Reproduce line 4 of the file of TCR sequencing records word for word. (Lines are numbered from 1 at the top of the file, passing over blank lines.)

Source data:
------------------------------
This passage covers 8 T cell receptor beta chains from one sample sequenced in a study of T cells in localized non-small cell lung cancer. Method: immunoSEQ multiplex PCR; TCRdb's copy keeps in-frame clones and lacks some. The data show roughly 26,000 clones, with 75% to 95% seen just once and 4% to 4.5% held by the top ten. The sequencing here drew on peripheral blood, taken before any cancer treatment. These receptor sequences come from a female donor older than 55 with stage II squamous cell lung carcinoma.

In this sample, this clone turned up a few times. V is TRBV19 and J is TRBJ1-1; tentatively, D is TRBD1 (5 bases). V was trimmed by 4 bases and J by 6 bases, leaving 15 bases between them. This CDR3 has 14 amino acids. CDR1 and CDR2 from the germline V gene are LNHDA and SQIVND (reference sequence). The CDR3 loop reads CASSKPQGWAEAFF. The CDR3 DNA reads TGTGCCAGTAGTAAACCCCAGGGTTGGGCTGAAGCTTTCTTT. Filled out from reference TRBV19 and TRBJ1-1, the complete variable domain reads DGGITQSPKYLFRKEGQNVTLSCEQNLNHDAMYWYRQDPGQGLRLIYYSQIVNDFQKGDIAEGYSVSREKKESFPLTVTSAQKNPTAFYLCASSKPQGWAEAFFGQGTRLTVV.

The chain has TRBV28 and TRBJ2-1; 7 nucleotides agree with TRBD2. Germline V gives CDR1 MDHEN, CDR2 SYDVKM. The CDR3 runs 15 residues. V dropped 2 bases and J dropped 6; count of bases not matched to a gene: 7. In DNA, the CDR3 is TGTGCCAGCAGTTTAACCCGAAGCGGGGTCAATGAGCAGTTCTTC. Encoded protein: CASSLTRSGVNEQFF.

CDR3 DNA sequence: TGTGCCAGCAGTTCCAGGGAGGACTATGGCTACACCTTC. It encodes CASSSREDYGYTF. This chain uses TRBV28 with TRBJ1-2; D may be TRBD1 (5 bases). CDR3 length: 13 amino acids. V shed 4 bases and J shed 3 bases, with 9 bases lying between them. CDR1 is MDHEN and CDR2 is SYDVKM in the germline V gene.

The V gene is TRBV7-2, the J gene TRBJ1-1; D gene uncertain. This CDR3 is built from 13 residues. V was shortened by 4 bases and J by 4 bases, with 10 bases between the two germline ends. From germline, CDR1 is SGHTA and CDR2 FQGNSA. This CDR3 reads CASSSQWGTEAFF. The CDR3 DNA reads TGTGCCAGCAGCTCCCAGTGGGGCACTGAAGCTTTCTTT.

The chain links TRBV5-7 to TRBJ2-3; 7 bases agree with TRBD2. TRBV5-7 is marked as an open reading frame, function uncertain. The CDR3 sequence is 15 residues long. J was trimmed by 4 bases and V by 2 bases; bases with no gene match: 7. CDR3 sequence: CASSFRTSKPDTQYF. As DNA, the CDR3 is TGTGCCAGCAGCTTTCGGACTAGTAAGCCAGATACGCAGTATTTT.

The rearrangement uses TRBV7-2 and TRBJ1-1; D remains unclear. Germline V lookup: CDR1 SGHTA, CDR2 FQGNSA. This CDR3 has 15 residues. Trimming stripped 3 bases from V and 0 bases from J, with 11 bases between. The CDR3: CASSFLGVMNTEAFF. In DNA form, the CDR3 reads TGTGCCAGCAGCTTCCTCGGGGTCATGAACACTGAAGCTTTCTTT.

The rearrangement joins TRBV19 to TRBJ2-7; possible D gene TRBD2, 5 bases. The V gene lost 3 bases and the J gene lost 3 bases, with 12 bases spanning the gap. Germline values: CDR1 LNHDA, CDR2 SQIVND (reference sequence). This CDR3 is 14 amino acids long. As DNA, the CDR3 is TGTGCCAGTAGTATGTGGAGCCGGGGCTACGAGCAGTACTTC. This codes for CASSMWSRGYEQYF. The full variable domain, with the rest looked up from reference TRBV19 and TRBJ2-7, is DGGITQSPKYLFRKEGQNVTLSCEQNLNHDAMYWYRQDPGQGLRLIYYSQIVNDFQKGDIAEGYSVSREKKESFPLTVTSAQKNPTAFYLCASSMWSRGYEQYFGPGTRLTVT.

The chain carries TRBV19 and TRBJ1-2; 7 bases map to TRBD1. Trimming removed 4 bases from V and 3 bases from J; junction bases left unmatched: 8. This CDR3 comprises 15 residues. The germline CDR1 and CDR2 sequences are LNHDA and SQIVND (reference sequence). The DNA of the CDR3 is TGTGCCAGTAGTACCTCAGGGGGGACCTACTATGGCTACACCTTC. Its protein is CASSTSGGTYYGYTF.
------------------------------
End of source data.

CDR3 DNA sequence: TGTGCCAGCAGTTCCAGGGAGGACTATGGCTACACCTTC. It encodes CASSSREDYGYTF. This chain uses TRBV28 with TRBJ1-2; D may be TRBD1 (5 bases). CDR3 length: 13 amino acids. V shed 4 bases and J shed 3 bases, with 9 bases lying between them. CDR1 is MDHEN and CDR2 is SYDVKM in the germline V gene.